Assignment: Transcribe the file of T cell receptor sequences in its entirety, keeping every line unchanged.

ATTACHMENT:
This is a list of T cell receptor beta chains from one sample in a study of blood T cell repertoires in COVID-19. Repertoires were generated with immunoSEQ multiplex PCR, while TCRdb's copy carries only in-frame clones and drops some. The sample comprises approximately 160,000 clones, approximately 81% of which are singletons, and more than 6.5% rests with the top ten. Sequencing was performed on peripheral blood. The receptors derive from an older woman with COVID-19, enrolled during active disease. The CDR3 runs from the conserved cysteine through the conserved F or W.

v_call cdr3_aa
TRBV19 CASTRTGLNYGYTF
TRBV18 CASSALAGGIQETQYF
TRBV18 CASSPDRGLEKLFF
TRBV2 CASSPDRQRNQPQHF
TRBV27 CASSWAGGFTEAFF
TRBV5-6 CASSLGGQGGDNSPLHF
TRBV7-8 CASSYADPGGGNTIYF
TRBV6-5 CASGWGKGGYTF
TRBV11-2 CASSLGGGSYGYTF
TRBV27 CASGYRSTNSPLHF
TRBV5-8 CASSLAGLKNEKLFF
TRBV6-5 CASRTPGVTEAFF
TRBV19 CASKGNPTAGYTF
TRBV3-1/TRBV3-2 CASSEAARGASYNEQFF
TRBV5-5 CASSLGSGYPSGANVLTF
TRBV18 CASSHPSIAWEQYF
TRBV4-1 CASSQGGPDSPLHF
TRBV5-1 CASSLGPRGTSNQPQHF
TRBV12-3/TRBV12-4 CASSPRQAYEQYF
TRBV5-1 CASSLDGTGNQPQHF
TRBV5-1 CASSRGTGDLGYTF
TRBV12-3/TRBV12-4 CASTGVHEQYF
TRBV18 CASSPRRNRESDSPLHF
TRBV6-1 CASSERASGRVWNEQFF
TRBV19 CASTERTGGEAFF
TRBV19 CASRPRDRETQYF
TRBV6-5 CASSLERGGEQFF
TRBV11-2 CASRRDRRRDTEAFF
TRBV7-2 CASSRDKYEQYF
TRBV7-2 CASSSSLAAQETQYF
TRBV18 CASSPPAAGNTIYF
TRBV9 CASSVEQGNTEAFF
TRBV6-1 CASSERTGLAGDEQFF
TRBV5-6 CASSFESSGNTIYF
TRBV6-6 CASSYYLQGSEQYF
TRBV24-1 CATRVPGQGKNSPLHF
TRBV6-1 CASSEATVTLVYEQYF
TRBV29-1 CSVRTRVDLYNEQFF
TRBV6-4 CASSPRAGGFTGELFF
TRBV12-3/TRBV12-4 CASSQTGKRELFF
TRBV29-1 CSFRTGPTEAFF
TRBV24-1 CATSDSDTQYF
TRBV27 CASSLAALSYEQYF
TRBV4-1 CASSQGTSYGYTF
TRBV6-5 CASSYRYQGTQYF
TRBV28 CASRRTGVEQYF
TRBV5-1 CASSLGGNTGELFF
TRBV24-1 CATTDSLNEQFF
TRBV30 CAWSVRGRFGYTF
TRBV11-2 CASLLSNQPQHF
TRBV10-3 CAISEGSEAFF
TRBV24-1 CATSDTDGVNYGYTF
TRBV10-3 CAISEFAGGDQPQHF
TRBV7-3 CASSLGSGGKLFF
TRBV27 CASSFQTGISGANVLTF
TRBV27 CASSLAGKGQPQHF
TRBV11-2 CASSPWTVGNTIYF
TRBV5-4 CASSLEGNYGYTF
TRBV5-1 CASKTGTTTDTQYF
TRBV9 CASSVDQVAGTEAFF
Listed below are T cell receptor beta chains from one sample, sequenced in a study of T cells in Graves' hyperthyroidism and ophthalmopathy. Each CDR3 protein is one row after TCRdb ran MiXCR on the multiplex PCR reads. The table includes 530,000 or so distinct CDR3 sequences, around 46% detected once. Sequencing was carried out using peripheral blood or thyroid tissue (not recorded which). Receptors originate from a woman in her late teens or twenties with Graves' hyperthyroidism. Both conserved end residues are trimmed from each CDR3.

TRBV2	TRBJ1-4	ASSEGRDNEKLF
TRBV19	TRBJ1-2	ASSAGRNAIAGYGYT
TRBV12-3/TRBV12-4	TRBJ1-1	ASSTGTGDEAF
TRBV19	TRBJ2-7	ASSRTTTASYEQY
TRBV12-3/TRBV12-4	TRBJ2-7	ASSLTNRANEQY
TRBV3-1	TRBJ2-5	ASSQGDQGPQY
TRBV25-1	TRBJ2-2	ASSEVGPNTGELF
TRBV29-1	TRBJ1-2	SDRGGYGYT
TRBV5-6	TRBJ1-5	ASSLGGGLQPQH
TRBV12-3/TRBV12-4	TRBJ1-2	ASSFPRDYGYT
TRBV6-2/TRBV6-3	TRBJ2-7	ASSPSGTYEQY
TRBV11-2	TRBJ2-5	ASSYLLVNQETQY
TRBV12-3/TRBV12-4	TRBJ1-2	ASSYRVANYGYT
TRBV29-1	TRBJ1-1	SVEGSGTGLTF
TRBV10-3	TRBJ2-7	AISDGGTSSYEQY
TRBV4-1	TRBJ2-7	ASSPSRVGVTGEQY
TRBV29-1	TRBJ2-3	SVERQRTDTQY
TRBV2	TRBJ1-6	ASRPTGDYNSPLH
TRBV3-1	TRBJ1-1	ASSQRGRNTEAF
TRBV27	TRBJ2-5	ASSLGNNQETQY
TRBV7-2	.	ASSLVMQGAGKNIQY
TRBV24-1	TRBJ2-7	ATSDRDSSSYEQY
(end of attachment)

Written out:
This is a list of T cell receptor beta chains from one sample in a study of blood T cell repertoires in COVID-19. Repertoires were generated with immunoSEQ multiplex PCR, while TCRdb's copy carries only in-frame clones and drops some. The sample comprises approximately 160,000 clones, approximately 81% of which are singletons, and more than 6.5% rests with the top ten. Sequencing was performed on peripheral blood. The receptors derive from an older woman with COVID-19, enrolled during active disease. The CDR3 runs from the conserved cysteine through the conserved F or W.

v_call cdr3_aa
TRBV19 CASTRTGLNYGYTF
TRBV18 CASSALAGGIQETQYF
TRBV18 CASSPDRGLEKLFF
TRBV2 CASSPDRQRNQPQHF
TRBV27 CASSWAGGFTEAFF
TRBV5-6 CASSLGGQGGDNSPLHF
TRBV7-8 CASSYADPGGGNTIYF
TRBV6-5 CASGWGKGGYTF
TRBV11-2 CASSLGGGSYGYTF
TRBV27 CASGYRSTNSPLHF
TRBV5-8 CASSLAGLKNEKLFF
TRBV6-5 CASRTPGVTEAFF
TRBV19 CASKGNPTAGYTF
TRBV3-1/TRBV3-2 CASSEAARGASYNEQFF
TRBV5-5 CASSLGSGYPSGANVLTF
TRBV18 CASSHPSIAWEQYF
TRBV4-1 CASSQGGPDSPLHF
TRBV5-1 CASSLGPRGTSNQPQHF
TRBV12-3/TRBV12-4 CASSPRQAYEQYF
TRBV5-1 CASSLDGTGNQPQHF
TRBV5-1 CASSRGTGDLGYTF
TRBV12-3/TRBV12-4 CASTGVHEQYF
TRBV18 CASSPRRNRESDSPLHF
TRBV6-1 CASSERASGRVWNEQFF
TRBV19 CASTERTGGEAFF
TRBV19 CASRPRDRETQYF
TRBV6-5 CASSLERGGEQFF
TRBV11-2 CASRRDRRRDTEAFF
TRBV7-2 CASSRDKYEQYF
TRBV7-2 CASSSSLAAQETQYF
TRBV18 CASSPPAAGNTIYF
TRBV9 CASSVEQGNTEAFF
TRBV6-1 CASSERTGLAGDEQFF
TRBV5-6 CASSFESSGNTIYF
TRBV6-6 CASSYYLQGSEQYF
TRBV24-1 CATRVPGQGKNSPLHF
TRBV6-1 CASSEATVTLVYEQYF
TRBV29-1 CSVRTRVDLYNEQFF
TRBV6-4 CASSPRAGGFTGELFF
TRBV12-3/TRBV12-4 CASSQTGKRELFF
TRBV29-1 CSFRTGPTEAFF
TRBV24-1 CATSDSDTQYF
TRBV27 CASSLAALSYEQYF
TRBV4-1 CASSQGTSYGYTF
TRBV6-5 CASSYRYQGTQYF
TRBV28 CASRRTGVEQYF
TRBV5-1 CASSLGGNTGELFF
TRBV24-1 CATTDSLNEQFF
TRBV30 CAWSVRGRFGYTF
TRBV11-2 CASLLSNQPQHF
TRBV10-3 CAISEGSEAFF
TRBV24-1 CATSDTDGVNYGYTF
TRBV10-3 CAISEFAGGDQPQHF
TRBV7-3 CASSLGSGGKLFF
TRBV27 CASSFQTGISGANVLTF
TRBV27 CASSLAGKGQPQHF
TRBV11-2 CASSPWTVGNTIYF
TRBV5-4 CASSLEGNYGYTF
TRBV5-1 CASKTGTTTDTQYF
TRBV9 CASSVDQVAGTEAFF
Listed below are T cell receptor beta chains from one sample, sequenced in a study of T cells in Graves' hyperthyroidism and ophthalmopathy. Each CDR3 protein is one row after TCRdb ran MiXCR on the multiplex PCR reads. The table includes 530,000 or so distinct CDR3 sequences, around 46% detected once. Sequencing was carried out using peripheral blood or thyroid tissue (not recorded which). Receptors originate from a woman in her late teens or twenties with Graves' hyperthyroidism. Both conserved end residues are trimmed from each CDR3.

TRBV2	TRBJ1-4	ASSEGRDNEKLF
TRBV19	TRBJ1-2	ASSAGRNAIAGYGYT
TRBV12-3/TRBV12-4	TRBJ1-1	ASSTGTGDEAF
TRBV19	TRBJ2-7	ASSRTTTASYEQY
TRBV12-3/TRBV12-4	TRBJ2-7	ASSLTNRANEQY
TRBV3-1	TRBJ2-5	ASSQGDQGPQY
TRBV25-1	TRBJ2-2	ASSEVGPNTGELF
TRBV29-1	TRBJ1-2	SDRGGYGYT
TRBV5-6	TRBJ1-5	ASSLGGGLQPQH
TRBV12-3/TRBV12-4	TRBJ1-2	ASSFPRDYGYT
TRBV6-2/TRBV6-3	TRBJ2-7	ASSPSGTYEQY
TRBV11-2	TRBJ2-5	ASSYLLVNQETQY
TRBV12-3/TRBV12-4	TRBJ1-2	ASSYRVANYGYT
TRBV29-1	TRBJ1-1	SVEGSGTGLTF
TRBV10-3	TRBJ2-7	AISDGGTSSYEQY
TRBV4-1	TRBJ2-7	ASSPSRVGVTGEQY
TRBV29-1	TRBJ2-3	SVERQRTDTQY
TRBV2	TRBJ1-6	ASRPTGDYNSPLH
TRBV3-1	TRBJ1-1	ASSQRGRNTEAF
TRBV27	TRBJ2-5	ASSLGNNQETQY
TRBV7-2	.	ASSLVMQGAGKNIQY
TRBV24-1	TRBJ2-7	ATSDRDSSSYEQY